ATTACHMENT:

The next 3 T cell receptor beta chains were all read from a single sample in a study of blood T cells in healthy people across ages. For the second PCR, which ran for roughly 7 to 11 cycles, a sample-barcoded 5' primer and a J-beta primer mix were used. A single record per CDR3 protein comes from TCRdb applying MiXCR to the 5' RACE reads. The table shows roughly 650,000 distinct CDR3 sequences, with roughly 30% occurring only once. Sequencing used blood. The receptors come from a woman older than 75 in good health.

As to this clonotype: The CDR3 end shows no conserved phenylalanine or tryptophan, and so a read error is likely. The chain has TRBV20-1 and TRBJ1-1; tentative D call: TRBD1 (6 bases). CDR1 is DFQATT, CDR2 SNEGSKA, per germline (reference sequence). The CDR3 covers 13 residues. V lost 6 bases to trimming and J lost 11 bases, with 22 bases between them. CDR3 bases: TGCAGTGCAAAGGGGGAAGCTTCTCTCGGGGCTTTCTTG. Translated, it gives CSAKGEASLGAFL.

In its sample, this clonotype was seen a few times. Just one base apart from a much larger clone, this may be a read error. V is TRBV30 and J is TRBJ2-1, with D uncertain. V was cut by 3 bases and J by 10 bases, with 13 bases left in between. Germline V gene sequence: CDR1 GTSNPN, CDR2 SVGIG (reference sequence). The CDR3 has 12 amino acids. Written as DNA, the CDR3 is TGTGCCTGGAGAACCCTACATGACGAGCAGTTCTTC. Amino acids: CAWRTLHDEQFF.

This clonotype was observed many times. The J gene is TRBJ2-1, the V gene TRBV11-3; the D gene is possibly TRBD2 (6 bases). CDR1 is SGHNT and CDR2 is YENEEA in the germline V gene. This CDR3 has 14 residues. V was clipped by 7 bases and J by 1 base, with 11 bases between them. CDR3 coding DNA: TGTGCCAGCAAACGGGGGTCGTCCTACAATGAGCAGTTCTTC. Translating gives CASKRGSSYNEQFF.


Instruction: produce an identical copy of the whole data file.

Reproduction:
The next 3 T cell receptor beta chains were all read from a single sample in a study of blood T cells in healthy people across ages. For the second PCR, which ran for roughly 7 to 11 cycles, a sample-barcoded 5' primer and a J-beta primer mix were used. A single record per CDR3 protein comes from TCRdb applying MiXCR to the 5' RACE reads. The table shows roughly 650,000 distinct CDR3 sequences, with roughly 30% occurring only once. Sequencing used blood. The receptors come from a woman older than 75 in good health.

As to this clonotype: The CDR3 end shows no conserved phenylalanine or tryptophan, and so a read error is likely. The chain has TRBV20-1 and TRBJ1-1; tentative D call: TRBD1 (6 bases). CDR1 is DFQATT, CDR2 SNEGSKA, per germline (reference sequence). The CDR3 covers 13 residues. V lost 6 bases to trimming and J lost 11 bases, with 22 bases between them. CDR3 bases: TGCAGTGCAAAGGGGGAAGCTTCTCTCGGGGCTTTCTTG. Translated, it gives CSAKGEASLGAFL.

In its sample, this clonotype was seen a few times. Just one base apart from a much larger clone, this may be a read error. V is TRBV30 and J is TRBJ2-1, with D uncertain. V was cut by 3 bases and J by 10 bases, with 13 bases left in between. Germline V gene sequence: CDR1 GTSNPN, CDR2 SVGIG (reference sequence). The CDR3 has 12 amino acids. Written as DNA, the CDR3 is TGTGCCTGGAGAACCCTACATGACGAGCAGTTCTTC. Amino acids: CAWRTLHDEQFF.

This clonotype was observed many times. The J gene is TRBJ2-1, the V gene TRBV11-3; the D gene is possibly TRBD2 (6 bases). CDR1 is SGHNT and CDR2 is YENEEA in the germline V gene. This CDR3 has 14 residues. V was clipped by 7 bases and J by 1 base, with 11 bases between them. CDR3 coding DNA: TGTGCCAGCAAACGGGGGTCGTCCTACAATGAGCAGTTCTTC. Translating gives CASKRGSSYNEQFF.